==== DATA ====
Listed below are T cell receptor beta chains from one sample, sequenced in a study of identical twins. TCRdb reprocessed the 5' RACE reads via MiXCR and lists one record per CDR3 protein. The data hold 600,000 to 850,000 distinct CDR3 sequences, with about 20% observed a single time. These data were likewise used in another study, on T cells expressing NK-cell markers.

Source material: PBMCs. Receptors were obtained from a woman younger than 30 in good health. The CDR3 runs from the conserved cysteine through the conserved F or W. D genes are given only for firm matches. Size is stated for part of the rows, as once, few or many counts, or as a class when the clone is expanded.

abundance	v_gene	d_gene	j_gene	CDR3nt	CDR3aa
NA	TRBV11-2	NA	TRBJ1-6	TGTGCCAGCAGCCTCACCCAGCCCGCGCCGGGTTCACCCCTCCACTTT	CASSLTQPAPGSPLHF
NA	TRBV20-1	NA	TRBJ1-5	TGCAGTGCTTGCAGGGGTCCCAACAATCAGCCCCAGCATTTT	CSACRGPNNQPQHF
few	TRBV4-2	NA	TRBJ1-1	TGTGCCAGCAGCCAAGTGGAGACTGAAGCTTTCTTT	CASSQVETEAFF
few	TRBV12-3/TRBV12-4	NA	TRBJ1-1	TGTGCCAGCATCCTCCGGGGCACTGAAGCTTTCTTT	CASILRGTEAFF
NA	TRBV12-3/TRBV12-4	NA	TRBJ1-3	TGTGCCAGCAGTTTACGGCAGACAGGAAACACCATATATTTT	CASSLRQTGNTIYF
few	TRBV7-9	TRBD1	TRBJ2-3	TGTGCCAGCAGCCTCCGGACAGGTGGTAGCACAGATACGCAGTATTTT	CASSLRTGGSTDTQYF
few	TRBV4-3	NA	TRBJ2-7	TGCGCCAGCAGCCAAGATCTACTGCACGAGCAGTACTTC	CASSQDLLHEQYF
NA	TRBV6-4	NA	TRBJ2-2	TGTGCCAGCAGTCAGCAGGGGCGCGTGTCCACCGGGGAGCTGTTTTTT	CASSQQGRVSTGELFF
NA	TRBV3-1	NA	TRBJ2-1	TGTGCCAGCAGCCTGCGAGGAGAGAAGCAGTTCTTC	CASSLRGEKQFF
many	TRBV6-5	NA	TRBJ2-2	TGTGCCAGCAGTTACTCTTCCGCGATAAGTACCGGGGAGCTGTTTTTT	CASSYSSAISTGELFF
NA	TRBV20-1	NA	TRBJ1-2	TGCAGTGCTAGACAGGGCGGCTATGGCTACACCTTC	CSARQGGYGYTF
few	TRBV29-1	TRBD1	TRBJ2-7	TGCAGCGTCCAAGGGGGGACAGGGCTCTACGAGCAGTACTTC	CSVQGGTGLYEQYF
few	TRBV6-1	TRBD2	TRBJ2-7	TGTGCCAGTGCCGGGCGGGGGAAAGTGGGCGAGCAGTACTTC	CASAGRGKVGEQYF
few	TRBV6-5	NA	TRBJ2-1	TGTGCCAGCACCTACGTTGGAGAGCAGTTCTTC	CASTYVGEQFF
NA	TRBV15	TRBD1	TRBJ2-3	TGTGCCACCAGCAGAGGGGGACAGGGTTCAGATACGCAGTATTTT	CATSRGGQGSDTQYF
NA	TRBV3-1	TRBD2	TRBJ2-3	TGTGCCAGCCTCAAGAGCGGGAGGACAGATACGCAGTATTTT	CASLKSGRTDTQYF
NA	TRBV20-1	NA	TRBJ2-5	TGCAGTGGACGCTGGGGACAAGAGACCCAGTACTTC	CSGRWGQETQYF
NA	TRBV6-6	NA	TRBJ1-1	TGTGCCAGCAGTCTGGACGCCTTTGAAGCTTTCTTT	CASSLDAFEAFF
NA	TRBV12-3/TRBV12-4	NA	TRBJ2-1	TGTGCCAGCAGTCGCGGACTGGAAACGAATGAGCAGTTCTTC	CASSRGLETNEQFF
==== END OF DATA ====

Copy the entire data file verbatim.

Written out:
Listed below are T cell receptor beta chains from one sample, sequenced in a study of identical twins. TCRdb reprocessed the 5' RACE reads via MiXCR and lists one record per CDR3 protein. The data hold 600,000 to 850,000 distinct CDR3 sequences, with about 20% observed a single time. These data were likewise used in another study, on T cells expressing NK-cell markers.

Source material: PBMCs. Receptors were obtained from a woman younger than 30 in good health. The CDR3 runs from the conserved cysteine through the conserved F or W. D genes are given only for firm matches. Size is stated for part of the rows, as once, few or many counts, or as a class when the clone is expanded.

abundance	v_gene	d_gene	j_gene	CDR3nt	CDR3aa
NA	TRBV11-2	NA	TRBJ1-6	TGTGCCAGCAGCCTCACCCAGCCCGCGCCGGGTTCACCCCTCCACTTT	CASSLTQPAPGSPLHF
NA	TRBV20-1	NA	TRBJ1-5	TGCAGTGCTTGCAGGGGTCCCAACAATCAGCCCCAGCATTTT	CSACRGPNNQPQHF
few	TRBV4-2	NA	TRBJ1-1	TGTGCCAGCAGCCAAGTGGAGACTGAAGCTTTCTTT	CASSQVETEAFF
few	TRBV12-3/TRBV12-4	NA	TRBJ1-1	TGTGCCAGCATCCTCCGGGGCACTGAAGCTTTCTTT	CASILRGTEAFF
NA	TRBV12-3/TRBV12-4	NA	TRBJ1-3	TGTGCCAGCAGTTTACGGCAGACAGGAAACACCATATATTTT	CASSLRQTGNTIYF
few	TRBV7-9	TRBD1	TRBJ2-3	TGTGCCAGCAGCCTCCGGACAGGTGGTAGCACAGATACGCAGTATTTT	CASSLRTGGSTDTQYF
few	TRBV4-3	NA	TRBJ2-7	TGCGCCAGCAGCCAAGATCTACTGCACGAGCAGTACTTC	CASSQDLLHEQYF
NA	TRBV6-4	NA	TRBJ2-2	TGTGCCAGCAGTCAGCAGGGGCGCGTGTCCACCGGGGAGCTGTTTTTT	CASSQQGRVSTGELFF
NA	TRBV3-1	NA	TRBJ2-1	TGTGCCAGCAGCCTGCGAGGAGAGAAGCAGTTCTTC	CASSLRGEKQFF
many	TRBV6-5	NA	TRBJ2-2	TGTGCCAGCAGTTACTCTTCCGCGATAAGTACCGGGGAGCTGTTTTTT	CASSYSSAISTGELFF
NA	TRBV20-1	NA	TRBJ1-2	TGCAGTGCTAGACAGGGCGGCTATGGCTACACCTTC	CSARQGGYGYTF
few	TRBV29-1	TRBD1	TRBJ2-7	TGCAGCGTCCAAGGGGGGACAGGGCTCTACGAGCAGTACTTC	CSVQGGTGLYEQYF
few	TRBV6-1	TRBD2	TRBJ2-7	TGTGCCAGTGCCGGGCGGGGGAAAGTGGGCGAGCAGTACTTC	CASAGRGKVGEQYF
few	TRBV6-5	NA	TRBJ2-1	TGTGCCAGCACCTACGTTGGAGAGCAGTTCTTC	CASTYVGEQFF
NA	TRBV15	TRBD1	TRBJ2-3	TGTGCCACCAGCAGAGGGGGACAGGGTTCAGATACGCAGTATTTT	CATSRGGQGSDTQYF
NA	TRBV3-1	TRBD2	TRBJ2-3	TGTGCCAGCCTCAAGAGCGGGAGGACAGATACGCAGTATTTT	CASLKSGRTDTQYF
NA	TRBV20-1	NA	TRBJ2-5	TGCAGTGGACGCTGGGGACAAGAGACCCAGTACTTC	CSGRWGQETQYF
NA	TRBV6-6	NA	TRBJ1-1	TGTGCCAGCAGTCTGGACGCCTTTGAAGCTTTCTTT	CASSLDAFEAFF
NA	TRBV12-3/TRBV12-4	NA	TRBJ2-1	TGTGCCAGCAGTCGCGGACTGGAAACGAATGAGCAGTTCTTC	CASSRGLETNEQFF